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Cowbells and Empty Threats

The SEC made a Mississippi State cowbell compromise this summer, making the artificial noisemakers legal in Starkville as long as the fans don't ring them while the game is going on. Fair enough. The school is doing its part. The fans, however, are not.

You could see it clearly in the Bulldogs' first SEC game of the year. For the first half and most of the third quarter, the fans only rang their cowbells when they were supposed to. It was a close game though, and State had an opportunity to beat Auburn. So late in the third quarter, the fans quit following instructions and rang their bells with abandon.

Mike Slive has noticed that MSU fans haven't been Ringing Responsibly and issued this warning about what could happen when the conference members review the cowbell policy next year:

"The focus would be on convincing the conference membership to maintain the legislation to permit cowbells in the stadium in the future because, if it's not continued, then the prohibition that had been in place for all those years will be back in place and I'm assuming that's not what fans want," Slive said.

Right. The SEC banned cowbells in 1974, officially making them contraband at Scott Field. The reason is simple: the other member schools hate the things. Mississippi State fans, as you know, managed to ring them anyway for 36 years. This summer, the topic somehow made the agenda of the conference summer meetings. Everyone hatched this compromise deal, which is now in jeopardy of being erased.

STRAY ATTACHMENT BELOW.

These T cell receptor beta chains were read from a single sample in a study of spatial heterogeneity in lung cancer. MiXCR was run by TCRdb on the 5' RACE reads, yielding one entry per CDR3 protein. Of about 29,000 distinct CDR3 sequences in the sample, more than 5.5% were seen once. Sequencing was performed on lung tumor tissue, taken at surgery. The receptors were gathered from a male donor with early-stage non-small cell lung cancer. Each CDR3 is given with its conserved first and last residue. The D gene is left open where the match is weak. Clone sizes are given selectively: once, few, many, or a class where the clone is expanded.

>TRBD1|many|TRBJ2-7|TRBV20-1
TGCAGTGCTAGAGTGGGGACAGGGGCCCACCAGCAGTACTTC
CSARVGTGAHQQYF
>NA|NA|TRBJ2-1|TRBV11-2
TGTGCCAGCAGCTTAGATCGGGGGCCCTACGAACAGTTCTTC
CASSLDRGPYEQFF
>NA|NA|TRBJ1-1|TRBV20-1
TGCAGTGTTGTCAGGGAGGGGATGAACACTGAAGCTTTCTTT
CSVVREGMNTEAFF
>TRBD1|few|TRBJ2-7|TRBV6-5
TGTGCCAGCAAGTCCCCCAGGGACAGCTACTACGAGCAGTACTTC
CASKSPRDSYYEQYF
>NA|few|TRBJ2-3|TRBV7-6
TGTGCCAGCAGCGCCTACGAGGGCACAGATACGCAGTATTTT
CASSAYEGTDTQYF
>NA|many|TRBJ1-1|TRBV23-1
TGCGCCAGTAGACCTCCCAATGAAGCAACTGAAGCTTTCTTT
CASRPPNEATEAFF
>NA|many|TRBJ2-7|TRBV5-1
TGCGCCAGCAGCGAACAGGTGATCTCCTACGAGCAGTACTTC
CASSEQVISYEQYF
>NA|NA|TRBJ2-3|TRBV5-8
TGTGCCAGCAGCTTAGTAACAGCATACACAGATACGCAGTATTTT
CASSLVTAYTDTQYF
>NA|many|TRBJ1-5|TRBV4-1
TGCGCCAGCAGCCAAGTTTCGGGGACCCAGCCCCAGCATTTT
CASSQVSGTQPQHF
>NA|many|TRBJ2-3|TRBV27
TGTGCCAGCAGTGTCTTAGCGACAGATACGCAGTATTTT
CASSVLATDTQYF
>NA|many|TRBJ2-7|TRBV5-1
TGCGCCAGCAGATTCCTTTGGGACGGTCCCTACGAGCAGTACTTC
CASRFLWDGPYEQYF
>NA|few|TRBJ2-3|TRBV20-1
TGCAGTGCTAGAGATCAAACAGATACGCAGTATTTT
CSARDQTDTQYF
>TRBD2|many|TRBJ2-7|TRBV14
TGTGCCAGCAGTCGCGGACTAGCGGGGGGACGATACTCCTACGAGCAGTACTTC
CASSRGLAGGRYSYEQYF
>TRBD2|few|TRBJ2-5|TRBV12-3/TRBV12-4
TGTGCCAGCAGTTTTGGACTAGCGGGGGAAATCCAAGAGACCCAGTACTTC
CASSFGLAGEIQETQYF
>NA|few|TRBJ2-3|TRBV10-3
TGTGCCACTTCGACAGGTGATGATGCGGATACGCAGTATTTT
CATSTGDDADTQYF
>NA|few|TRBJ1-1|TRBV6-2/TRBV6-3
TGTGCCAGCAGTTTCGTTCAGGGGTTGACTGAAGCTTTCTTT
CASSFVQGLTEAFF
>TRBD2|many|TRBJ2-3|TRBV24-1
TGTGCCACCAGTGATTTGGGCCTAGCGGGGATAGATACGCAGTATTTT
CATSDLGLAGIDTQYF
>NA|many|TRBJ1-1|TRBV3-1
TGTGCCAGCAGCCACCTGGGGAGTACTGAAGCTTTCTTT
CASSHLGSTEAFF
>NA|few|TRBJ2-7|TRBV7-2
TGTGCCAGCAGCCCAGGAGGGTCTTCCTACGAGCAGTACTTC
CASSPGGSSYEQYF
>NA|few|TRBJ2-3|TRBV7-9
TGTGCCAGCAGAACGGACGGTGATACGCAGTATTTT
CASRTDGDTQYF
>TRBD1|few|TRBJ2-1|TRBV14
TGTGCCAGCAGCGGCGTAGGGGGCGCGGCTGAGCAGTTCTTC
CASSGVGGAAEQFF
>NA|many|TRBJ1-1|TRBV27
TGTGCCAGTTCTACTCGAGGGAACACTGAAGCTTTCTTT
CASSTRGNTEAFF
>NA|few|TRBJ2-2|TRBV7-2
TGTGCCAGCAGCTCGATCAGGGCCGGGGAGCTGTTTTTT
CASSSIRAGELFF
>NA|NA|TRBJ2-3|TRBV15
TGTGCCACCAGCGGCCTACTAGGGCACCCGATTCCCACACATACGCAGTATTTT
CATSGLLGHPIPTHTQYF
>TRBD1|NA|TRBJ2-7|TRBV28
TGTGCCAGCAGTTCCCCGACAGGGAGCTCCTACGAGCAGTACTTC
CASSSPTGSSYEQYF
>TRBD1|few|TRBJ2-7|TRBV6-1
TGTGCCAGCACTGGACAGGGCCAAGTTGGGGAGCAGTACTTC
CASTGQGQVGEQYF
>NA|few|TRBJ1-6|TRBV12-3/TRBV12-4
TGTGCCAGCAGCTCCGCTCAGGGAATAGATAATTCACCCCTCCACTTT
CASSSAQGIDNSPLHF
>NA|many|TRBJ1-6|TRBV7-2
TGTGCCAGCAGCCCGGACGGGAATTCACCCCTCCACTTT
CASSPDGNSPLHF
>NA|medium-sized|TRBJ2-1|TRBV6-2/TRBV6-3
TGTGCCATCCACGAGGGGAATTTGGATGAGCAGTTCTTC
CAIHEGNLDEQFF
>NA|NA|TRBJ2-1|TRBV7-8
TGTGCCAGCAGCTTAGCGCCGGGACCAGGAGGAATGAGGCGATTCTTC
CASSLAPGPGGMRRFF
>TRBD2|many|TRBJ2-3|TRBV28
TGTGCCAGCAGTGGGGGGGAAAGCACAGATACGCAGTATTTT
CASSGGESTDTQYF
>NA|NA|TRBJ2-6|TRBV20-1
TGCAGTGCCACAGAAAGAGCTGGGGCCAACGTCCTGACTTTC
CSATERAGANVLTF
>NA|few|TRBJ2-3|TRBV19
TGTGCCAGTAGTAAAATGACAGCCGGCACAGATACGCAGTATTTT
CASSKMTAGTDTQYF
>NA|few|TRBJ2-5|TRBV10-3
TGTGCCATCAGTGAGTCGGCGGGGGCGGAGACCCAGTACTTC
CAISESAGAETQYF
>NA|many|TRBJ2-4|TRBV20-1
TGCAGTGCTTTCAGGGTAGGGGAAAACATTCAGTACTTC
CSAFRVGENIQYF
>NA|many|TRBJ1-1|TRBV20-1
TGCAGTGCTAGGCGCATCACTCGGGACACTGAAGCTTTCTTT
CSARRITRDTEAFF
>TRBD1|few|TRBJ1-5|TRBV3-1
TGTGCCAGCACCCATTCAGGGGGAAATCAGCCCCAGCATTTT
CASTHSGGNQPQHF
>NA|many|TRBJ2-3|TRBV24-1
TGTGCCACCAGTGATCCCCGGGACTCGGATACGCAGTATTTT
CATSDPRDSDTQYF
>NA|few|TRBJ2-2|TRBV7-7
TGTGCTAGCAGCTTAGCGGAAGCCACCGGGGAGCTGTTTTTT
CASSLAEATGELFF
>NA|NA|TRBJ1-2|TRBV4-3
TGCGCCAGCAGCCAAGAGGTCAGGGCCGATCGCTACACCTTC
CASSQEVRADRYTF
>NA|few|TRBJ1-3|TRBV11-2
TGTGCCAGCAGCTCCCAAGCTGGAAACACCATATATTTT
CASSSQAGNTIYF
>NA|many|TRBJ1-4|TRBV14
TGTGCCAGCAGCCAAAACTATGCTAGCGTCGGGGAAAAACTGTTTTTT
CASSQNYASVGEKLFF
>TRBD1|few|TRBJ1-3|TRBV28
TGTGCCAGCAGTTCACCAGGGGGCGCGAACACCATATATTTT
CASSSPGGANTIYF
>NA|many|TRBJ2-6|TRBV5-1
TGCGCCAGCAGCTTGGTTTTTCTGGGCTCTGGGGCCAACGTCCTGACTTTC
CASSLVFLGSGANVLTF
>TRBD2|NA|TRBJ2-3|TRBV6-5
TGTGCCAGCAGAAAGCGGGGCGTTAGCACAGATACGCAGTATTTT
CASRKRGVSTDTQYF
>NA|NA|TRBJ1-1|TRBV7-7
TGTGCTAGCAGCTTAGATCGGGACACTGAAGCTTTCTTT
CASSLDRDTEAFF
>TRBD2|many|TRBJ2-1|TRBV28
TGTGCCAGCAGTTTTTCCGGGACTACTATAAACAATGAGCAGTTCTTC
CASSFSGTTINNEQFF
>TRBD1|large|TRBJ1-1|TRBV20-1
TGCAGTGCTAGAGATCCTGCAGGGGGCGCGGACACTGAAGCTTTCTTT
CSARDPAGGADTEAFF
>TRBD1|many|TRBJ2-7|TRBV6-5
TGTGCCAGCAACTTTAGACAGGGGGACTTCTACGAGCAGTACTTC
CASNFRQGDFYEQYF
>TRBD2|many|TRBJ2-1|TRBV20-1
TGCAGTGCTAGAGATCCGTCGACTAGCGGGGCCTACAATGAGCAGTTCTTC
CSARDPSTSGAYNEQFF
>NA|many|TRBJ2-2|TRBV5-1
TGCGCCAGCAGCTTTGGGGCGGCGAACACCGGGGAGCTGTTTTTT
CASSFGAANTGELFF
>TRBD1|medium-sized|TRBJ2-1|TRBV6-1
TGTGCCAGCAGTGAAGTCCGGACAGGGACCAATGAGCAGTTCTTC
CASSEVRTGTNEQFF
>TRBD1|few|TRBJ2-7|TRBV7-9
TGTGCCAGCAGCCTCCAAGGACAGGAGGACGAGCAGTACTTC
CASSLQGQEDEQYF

Unless the revocation of the policy includes stepped up enforcement, it's an empty threat. State fans rang them without penalty for nearly four decades after the first ban went into effect. Killing the compromise without vigilant enforcement only puts things back where they were.

That's why I don't really see this as a big issue. It's in the SEC's best interest simply leave things the way they are. I have a hard time believing that the cowbells will ever go away as long as the fans want to bring them. At least with the compromise, the SEC gets some money from fines to redecorate the league offices or something.